(Bloomberg) -- US mortgage rates retreated sharply for a second week, hitting a two-month low and providing a bit of traction for the beleaguered housing market.
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The contract rate on a 30-year fixed mortgage decreased 23 basis points to 6.67% in the week ended Nov. 18, according to Mortgage Bankers Association data released Wednesday.
Rates have plunged nearly a half percentage point in the past two weeks, the most since 2008, as recession concerns mount, inflation shows signs of cooling and a number of Federal Reserve officials say it may soon be appropriate to slow the pace of monetary tightening.
Freddie Mac data on Wednesday also pointed to a decline in borrowing costs, with the rate on a 30-year fixed mortgage averaging 6.58% as of Nov. 23, down from 6.61% last week.
“In recent weeks, rates have hit above 7% only to drop by almost half a percentage point,” said Sam Khater, Freddie Mac’s chief economist. “This volatility is making it difficult for potential homebuyers to know when to get into the market.”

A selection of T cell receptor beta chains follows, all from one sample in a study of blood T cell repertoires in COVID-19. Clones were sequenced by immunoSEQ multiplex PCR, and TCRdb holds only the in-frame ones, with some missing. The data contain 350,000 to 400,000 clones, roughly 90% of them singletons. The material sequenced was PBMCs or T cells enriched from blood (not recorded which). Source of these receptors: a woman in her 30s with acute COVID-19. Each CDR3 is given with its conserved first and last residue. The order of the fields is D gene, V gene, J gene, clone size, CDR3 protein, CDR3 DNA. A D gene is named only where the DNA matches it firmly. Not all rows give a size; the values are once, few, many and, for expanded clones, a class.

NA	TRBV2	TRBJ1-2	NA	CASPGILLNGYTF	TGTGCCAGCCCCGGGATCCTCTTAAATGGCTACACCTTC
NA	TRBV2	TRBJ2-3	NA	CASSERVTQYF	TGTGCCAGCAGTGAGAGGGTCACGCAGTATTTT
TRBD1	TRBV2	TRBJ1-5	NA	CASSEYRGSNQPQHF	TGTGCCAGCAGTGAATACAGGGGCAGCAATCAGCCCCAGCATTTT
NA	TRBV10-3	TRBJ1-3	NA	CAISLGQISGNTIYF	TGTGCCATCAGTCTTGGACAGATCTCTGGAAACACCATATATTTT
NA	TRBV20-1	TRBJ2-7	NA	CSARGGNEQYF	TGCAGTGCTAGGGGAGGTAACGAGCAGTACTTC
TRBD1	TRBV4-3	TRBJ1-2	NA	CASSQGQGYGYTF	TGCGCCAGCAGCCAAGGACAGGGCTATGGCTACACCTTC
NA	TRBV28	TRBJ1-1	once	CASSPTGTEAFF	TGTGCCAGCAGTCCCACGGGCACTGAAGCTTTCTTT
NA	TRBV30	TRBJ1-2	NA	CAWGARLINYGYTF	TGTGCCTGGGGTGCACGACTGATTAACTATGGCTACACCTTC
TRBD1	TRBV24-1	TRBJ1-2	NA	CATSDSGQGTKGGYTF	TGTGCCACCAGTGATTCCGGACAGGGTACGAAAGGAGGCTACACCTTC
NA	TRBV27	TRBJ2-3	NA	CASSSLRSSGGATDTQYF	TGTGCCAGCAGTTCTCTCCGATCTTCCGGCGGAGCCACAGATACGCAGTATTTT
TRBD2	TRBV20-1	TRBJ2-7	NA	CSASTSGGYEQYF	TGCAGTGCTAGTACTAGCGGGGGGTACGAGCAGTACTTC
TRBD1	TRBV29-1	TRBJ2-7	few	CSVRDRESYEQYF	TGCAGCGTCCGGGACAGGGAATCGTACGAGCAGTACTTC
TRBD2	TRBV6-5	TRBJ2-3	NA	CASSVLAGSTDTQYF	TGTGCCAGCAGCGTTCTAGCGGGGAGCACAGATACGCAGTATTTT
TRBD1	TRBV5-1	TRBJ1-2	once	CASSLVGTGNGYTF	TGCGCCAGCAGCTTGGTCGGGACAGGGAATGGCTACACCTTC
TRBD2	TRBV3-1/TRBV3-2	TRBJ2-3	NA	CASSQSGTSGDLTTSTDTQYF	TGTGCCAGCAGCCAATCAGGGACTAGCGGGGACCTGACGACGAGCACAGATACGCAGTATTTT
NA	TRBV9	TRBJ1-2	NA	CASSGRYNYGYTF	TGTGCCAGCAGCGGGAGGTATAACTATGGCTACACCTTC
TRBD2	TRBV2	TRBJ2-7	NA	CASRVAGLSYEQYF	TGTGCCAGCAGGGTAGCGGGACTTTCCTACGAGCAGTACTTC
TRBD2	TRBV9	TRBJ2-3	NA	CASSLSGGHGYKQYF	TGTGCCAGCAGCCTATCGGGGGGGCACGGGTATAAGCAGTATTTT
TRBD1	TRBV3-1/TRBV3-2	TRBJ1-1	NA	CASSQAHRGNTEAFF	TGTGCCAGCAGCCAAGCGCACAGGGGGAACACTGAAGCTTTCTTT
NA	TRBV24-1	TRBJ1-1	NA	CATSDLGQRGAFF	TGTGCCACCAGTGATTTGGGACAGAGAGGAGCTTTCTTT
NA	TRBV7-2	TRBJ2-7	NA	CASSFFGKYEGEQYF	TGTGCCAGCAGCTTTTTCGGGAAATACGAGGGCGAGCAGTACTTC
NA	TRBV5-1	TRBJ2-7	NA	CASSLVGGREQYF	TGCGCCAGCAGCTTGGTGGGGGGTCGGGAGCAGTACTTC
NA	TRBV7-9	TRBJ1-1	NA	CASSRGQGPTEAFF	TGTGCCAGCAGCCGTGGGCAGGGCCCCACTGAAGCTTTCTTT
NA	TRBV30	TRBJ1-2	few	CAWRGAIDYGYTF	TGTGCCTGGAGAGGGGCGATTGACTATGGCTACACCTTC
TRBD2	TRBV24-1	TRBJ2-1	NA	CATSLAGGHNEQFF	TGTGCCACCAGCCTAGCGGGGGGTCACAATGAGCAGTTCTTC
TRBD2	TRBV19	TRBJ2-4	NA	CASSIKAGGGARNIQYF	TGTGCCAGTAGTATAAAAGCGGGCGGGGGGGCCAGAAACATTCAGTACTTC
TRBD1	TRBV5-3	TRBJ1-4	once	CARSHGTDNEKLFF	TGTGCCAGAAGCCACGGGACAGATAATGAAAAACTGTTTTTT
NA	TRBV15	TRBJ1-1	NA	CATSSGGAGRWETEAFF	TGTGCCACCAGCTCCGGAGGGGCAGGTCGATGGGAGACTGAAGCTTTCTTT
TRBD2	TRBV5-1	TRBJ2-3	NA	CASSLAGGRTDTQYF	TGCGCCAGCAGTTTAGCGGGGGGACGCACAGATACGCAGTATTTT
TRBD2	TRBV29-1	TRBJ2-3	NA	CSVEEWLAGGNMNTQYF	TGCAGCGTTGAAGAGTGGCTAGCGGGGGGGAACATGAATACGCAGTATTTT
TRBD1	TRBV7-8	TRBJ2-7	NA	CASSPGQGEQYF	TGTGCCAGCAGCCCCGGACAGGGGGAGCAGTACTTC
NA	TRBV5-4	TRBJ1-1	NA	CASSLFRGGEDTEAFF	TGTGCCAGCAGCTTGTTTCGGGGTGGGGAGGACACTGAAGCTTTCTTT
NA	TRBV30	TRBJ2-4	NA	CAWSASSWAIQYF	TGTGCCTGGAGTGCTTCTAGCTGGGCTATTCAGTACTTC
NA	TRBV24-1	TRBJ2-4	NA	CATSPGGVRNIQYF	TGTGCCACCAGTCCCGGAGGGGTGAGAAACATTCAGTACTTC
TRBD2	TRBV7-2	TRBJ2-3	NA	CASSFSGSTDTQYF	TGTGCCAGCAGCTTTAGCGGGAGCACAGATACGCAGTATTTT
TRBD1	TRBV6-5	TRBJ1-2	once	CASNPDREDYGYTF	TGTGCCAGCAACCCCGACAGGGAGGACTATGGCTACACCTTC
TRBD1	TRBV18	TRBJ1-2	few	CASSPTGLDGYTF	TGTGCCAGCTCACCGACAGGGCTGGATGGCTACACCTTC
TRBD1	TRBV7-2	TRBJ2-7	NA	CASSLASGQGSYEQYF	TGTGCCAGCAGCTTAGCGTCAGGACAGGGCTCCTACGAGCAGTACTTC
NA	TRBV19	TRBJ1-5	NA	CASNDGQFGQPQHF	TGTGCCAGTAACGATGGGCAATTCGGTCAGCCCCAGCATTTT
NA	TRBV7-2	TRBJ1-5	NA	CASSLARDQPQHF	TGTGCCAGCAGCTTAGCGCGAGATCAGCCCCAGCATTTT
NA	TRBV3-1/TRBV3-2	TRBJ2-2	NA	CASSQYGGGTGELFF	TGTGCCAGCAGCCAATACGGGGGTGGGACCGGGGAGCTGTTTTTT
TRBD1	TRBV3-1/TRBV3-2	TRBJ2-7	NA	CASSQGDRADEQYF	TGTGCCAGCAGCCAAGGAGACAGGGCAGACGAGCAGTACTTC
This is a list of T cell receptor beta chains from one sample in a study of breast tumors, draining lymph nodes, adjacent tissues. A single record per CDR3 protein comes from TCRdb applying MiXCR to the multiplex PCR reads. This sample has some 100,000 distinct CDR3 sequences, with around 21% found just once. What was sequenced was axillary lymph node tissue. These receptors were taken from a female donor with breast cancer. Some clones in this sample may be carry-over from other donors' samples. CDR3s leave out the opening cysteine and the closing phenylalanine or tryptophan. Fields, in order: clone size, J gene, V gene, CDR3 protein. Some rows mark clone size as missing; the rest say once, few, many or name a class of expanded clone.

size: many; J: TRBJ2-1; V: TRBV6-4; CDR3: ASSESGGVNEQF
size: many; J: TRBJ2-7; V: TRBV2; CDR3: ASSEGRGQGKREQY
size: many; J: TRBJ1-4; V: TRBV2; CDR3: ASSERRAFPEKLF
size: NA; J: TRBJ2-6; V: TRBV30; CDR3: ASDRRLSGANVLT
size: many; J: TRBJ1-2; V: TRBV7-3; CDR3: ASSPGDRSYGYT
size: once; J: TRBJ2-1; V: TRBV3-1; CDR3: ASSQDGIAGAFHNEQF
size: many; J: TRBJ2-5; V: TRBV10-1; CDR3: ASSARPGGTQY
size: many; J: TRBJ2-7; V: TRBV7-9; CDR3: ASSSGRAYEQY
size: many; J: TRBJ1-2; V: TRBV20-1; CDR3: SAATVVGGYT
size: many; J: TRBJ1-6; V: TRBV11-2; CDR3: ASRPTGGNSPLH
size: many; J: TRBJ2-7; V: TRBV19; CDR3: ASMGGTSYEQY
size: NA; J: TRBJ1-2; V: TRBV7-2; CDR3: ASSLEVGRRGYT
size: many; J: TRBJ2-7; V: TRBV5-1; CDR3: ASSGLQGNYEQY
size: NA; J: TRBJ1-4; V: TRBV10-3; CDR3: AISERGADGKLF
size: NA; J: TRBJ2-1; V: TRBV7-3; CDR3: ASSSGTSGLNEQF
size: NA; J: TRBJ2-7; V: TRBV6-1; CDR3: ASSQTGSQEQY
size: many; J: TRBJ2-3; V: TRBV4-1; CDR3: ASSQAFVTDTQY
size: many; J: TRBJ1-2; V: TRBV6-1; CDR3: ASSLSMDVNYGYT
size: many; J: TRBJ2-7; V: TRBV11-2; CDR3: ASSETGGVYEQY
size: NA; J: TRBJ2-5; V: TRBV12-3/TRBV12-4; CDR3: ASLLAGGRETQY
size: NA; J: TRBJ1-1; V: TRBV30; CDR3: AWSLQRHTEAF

The slide in borrowing costs helped stir demand as the MBA’s index of applications to buy a home climbed 2.8%. That marked the third-straight increase since the gauge stumbled to the weakest level since 2015. New-home sales data also pointed to a rise in activity, with that measure unexpectedly climbing in October, government data showed Wednesday.
The pickup in demand allowed MBA’s overall measure of mortgage applications, which includes refinancing, to rise for a second week, but it still remains depressed. The index of refinancing activity edged up from a 22-year low.
The housing market has been pummeled this year by a rapid rise in mortgage rates. Minutes of the Fed’s meeting earlier this month may offer clues about the pace of upcoming interest-rate hikes and how high borrowing costs will ultimately go when released later Wednesday.
The MBA survey, which has been conducted weekly since 1990, uses responses from mortgage bankers, commercial banks and thrifts. The data cover more than 75% of all retail residential mortgage applications in the US.
(Updates with Freddie Mac data starting in the fourth paragraph.)
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